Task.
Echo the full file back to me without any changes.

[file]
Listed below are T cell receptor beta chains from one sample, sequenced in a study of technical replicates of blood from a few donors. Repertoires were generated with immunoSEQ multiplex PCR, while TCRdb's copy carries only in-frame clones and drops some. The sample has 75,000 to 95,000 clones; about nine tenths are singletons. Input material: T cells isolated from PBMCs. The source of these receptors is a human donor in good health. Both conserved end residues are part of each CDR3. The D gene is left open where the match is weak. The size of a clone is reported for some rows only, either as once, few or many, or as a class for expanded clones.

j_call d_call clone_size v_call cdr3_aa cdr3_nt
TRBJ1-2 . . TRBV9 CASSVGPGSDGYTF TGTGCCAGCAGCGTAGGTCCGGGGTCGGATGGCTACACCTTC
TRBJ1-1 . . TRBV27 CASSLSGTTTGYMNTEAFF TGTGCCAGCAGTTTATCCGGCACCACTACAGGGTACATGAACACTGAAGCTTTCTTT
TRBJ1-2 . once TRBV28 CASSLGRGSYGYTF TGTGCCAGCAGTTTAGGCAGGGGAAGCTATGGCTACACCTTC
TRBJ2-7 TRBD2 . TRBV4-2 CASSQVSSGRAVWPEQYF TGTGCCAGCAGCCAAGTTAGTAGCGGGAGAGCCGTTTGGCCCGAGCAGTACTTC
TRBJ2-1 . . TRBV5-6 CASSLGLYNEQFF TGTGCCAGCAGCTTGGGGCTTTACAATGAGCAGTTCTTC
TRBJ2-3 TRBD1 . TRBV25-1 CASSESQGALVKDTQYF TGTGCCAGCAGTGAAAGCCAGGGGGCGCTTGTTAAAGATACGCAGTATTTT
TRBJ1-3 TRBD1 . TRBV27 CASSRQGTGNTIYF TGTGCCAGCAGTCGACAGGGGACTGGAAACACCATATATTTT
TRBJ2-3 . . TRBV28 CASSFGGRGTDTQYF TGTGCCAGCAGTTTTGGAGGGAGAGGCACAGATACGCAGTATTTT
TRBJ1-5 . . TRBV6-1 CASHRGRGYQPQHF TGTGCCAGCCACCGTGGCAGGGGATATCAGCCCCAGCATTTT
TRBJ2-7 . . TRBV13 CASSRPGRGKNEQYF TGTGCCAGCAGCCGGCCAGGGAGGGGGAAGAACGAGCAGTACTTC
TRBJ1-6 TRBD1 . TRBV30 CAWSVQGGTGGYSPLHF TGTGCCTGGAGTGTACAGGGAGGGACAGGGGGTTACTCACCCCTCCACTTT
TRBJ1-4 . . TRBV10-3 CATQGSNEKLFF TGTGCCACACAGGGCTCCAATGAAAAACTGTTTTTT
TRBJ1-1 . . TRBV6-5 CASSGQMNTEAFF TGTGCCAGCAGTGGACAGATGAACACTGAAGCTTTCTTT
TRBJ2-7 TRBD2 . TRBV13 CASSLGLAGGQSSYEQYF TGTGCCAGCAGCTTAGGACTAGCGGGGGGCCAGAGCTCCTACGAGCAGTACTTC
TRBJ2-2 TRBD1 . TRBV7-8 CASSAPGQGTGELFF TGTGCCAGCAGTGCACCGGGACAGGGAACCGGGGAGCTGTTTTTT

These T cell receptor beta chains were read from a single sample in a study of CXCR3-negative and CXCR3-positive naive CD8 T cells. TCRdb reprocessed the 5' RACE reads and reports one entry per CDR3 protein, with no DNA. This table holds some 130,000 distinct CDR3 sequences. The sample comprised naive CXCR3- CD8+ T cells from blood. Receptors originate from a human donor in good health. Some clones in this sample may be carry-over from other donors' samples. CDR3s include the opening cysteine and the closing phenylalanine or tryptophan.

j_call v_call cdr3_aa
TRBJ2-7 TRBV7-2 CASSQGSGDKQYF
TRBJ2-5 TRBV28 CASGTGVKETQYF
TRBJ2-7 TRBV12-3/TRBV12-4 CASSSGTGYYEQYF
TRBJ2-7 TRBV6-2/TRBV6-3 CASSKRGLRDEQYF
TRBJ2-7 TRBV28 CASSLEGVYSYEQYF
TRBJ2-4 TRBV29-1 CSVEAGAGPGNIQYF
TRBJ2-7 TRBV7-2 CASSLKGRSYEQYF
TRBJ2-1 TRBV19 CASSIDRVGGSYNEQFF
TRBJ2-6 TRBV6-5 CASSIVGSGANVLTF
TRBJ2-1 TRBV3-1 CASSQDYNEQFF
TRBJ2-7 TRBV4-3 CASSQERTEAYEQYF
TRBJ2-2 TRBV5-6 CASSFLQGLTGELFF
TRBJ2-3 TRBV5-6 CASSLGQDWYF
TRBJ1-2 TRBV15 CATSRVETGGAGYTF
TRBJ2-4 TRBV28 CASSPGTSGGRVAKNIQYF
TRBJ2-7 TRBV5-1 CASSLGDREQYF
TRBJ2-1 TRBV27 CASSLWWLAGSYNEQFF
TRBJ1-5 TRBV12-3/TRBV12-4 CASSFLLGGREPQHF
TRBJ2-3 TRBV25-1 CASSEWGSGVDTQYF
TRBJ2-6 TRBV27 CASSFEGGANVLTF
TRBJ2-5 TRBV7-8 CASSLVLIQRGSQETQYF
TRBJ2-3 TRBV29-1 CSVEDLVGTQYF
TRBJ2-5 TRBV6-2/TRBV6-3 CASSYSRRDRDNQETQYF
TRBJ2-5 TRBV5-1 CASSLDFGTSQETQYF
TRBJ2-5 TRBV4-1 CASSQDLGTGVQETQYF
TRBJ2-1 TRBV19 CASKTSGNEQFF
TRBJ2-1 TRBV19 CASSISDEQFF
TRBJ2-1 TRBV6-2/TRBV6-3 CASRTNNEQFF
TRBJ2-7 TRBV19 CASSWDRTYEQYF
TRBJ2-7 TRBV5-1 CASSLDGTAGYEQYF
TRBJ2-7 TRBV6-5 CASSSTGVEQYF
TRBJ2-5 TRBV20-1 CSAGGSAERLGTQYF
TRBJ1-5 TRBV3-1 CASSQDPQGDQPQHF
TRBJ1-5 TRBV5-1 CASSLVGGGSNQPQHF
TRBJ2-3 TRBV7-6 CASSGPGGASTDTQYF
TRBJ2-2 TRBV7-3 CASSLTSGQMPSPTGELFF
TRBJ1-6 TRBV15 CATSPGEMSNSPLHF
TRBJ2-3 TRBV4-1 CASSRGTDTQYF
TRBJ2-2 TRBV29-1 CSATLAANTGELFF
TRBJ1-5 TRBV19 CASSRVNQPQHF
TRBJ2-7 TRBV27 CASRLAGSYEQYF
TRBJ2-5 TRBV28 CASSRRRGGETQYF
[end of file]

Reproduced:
Listed below are T cell receptor beta chains from one sample, sequenced in a study of technical replicates of blood from a few donors. Repertoires were generated with immunoSEQ multiplex PCR, while TCRdb's copy carries only in-frame clones and drops some. The sample has 75,000 to 95,000 clones; about nine tenths are singletons. Input material: T cells isolated from PBMCs. The source of these receptors is a human donor in good health. Both conserved end residues are part of each CDR3. The D gene is left open where the match is weak. The size of a clone is reported for some rows only, either as once, few or many, or as a class for expanded clones.

j_call d_call clone_size v_call cdr3_aa cdr3_nt
TRBJ1-2 . . TRBV9 CASSVGPGSDGYTF TGTGCCAGCAGCGTAGGTCCGGGGTCGGATGGCTACACCTTC
TRBJ1-1 . . TRBV27 CASSLSGTTTGYMNTEAFF TGTGCCAGCAGTTTATCCGGCACCACTACAGGGTACATGAACACTGAAGCTTTCTTT
TRBJ1-2 . once TRBV28 CASSLGRGSYGYTF TGTGCCAGCAGTTTAGGCAGGGGAAGCTATGGCTACACCTTC
TRBJ2-7 TRBD2 . TRBV4-2 CASSQVSSGRAVWPEQYF TGTGCCAGCAGCCAAGTTAGTAGCGGGAGAGCCGTTTGGCCCGAGCAGTACTTC
TRBJ2-1 . . TRBV5-6 CASSLGLYNEQFF TGTGCCAGCAGCTTGGGGCTTTACAATGAGCAGTTCTTC
TRBJ2-3 TRBD1 . TRBV25-1 CASSESQGALVKDTQYF TGTGCCAGCAGTGAAAGCCAGGGGGCGCTTGTTAAAGATACGCAGTATTTT
TRBJ1-3 TRBD1 . TRBV27 CASSRQGTGNTIYF TGTGCCAGCAGTCGACAGGGGACTGGAAACACCATATATTTT
TRBJ2-3 . . TRBV28 CASSFGGRGTDTQYF TGTGCCAGCAGTTTTGGAGGGAGAGGCACAGATACGCAGTATTTT
TRBJ1-5 . . TRBV6-1 CASHRGRGYQPQHF TGTGCCAGCCACCGTGGCAGGGGATATCAGCCCCAGCATTTT
TRBJ2-7 . . TRBV13 CASSRPGRGKNEQYF TGTGCCAGCAGCCGGCCAGGGAGGGGGAAGAACGAGCAGTACTTC
TRBJ1-6 TRBD1 . TRBV30 CAWSVQGGTGGYSPLHF TGTGCCTGGAGTGTACAGGGAGGGACAGGGGGTTACTCACCCCTCCACTTT
TRBJ1-4 . . TRBV10-3 CATQGSNEKLFF TGTGCCACACAGGGCTCCAATGAAAAACTGTTTTTT
TRBJ1-1 . . TRBV6-5 CASSGQMNTEAFF TGTGCCAGCAGTGGACAGATGAACACTGAAGCTTTCTTT
TRBJ2-7 TRBD2 . TRBV13 CASSLGLAGGQSSYEQYF TGTGCCAGCAGCTTAGGACTAGCGGGGGGCCAGAGCTCCTACGAGCAGTACTTC
TRBJ2-2 TRBD1 . TRBV7-8 CASSAPGQGTGELFF TGTGCCAGCAGTGCACCGGGACAGGGAACCGGGGAGCTGTTTTTT

These T cell receptor beta chains were read from a single sample in a study of CXCR3-negative and CXCR3-positive naive CD8 T cells. TCRdb reprocessed the 5' RACE reads and reports one entry per CDR3 protein, with no DNA. This table holds some 130,000 distinct CDR3 sequences. The sample comprised naive CXCR3- CD8+ T cells from blood. Receptors originate from a human donor in good health. Some clones in this sample may be carry-over from other donors' samples. CDR3s include the opening cysteine and the closing phenylalanine or tryptophan.

j_call v_call cdr3_aa
TRBJ2-7 TRBV7-2 CASSQGSGDKQYF
TRBJ2-5 TRBV28 CASGTGVKETQYF
TRBJ2-7 TRBV12-3/TRBV12-4 CASSSGTGYYEQYF
TRBJ2-7 TRBV6-2/TRBV6-3 CASSKRGLRDEQYF
TRBJ2-7 TRBV28 CASSLEGVYSYEQYF
TRBJ2-4 TRBV29-1 CSVEAGAGPGNIQYF
TRBJ2-7 TRBV7-2 CASSLKGRSYEQYF
TRBJ2-1 TRBV19 CASSIDRVGGSYNEQFF
TRBJ2-6 TRBV6-5 CASSIVGSGANVLTF
TRBJ2-1 TRBV3-1 CASSQDYNEQFF
TRBJ2-7 TRBV4-3 CASSQERTEAYEQYF
TRBJ2-2 TRBV5-6 CASSFLQGLTGELFF
TRBJ2-3 TRBV5-6 CASSLGQDWYF
TRBJ1-2 TRBV15 CATSRVETGGAGYTF
TRBJ2-4 TRBV28 CASSPGTSGGRVAKNIQYF
TRBJ2-7 TRBV5-1 CASSLGDREQYF
TRBJ2-1 TRBV27 CASSLWWLAGSYNEQFF
TRBJ1-5 TRBV12-3/TRBV12-4 CASSFLLGGREPQHF
TRBJ2-3 TRBV25-1 CASSEWGSGVDTQYF
TRBJ2-6 TRBV27 CASSFEGGANVLTF
TRBJ2-5 TRBV7-8 CASSLVLIQRGSQETQYF
TRBJ2-3 TRBV29-1 CSVEDLVGTQYF
TRBJ2-5 TRBV6-2/TRBV6-3 CASSYSRRDRDNQETQYF
TRBJ2-5 TRBV5-1 CASSLDFGTSQETQYF
TRBJ2-5 TRBV4-1 CASSQDLGTGVQETQYF
TRBJ2-1 TRBV19 CASKTSGNEQFF
TRBJ2-1 TRBV19 CASSISDEQFF
TRBJ2-1 TRBV6-2/TRBV6-3 CASRTNNEQFF
TRBJ2-7 TRBV19 CASSWDRTYEQYF
TRBJ2-7 TRBV5-1 CASSLDGTAGYEQYF
TRBJ2-7 TRBV6-5 CASSSTGVEQYF
TRBJ2-5 TRBV20-1 CSAGGSAERLGTQYF
TRBJ1-5 TRBV3-1 CASSQDPQGDQPQHF
TRBJ1-5 TRBV5-1 CASSLVGGGSNQPQHF
TRBJ2-3 TRBV7-6 CASSGPGGASTDTQYF
TRBJ2-2 TRBV7-3 CASSLTSGQMPSPTGELFF
TRBJ1-6 TRBV15 CATSPGEMSNSPLHF
TRBJ2-3 TRBV4-1 CASSRGTDTQYF
TRBJ2-2 TRBV29-1 CSATLAANTGELFF
TRBJ1-5 TRBV19 CASSRVNQPQHF
TRBJ2-7 TRBV27 CASRLAGSYEQYF
TRBJ2-5 TRBV28 CASSRRRGGETQYF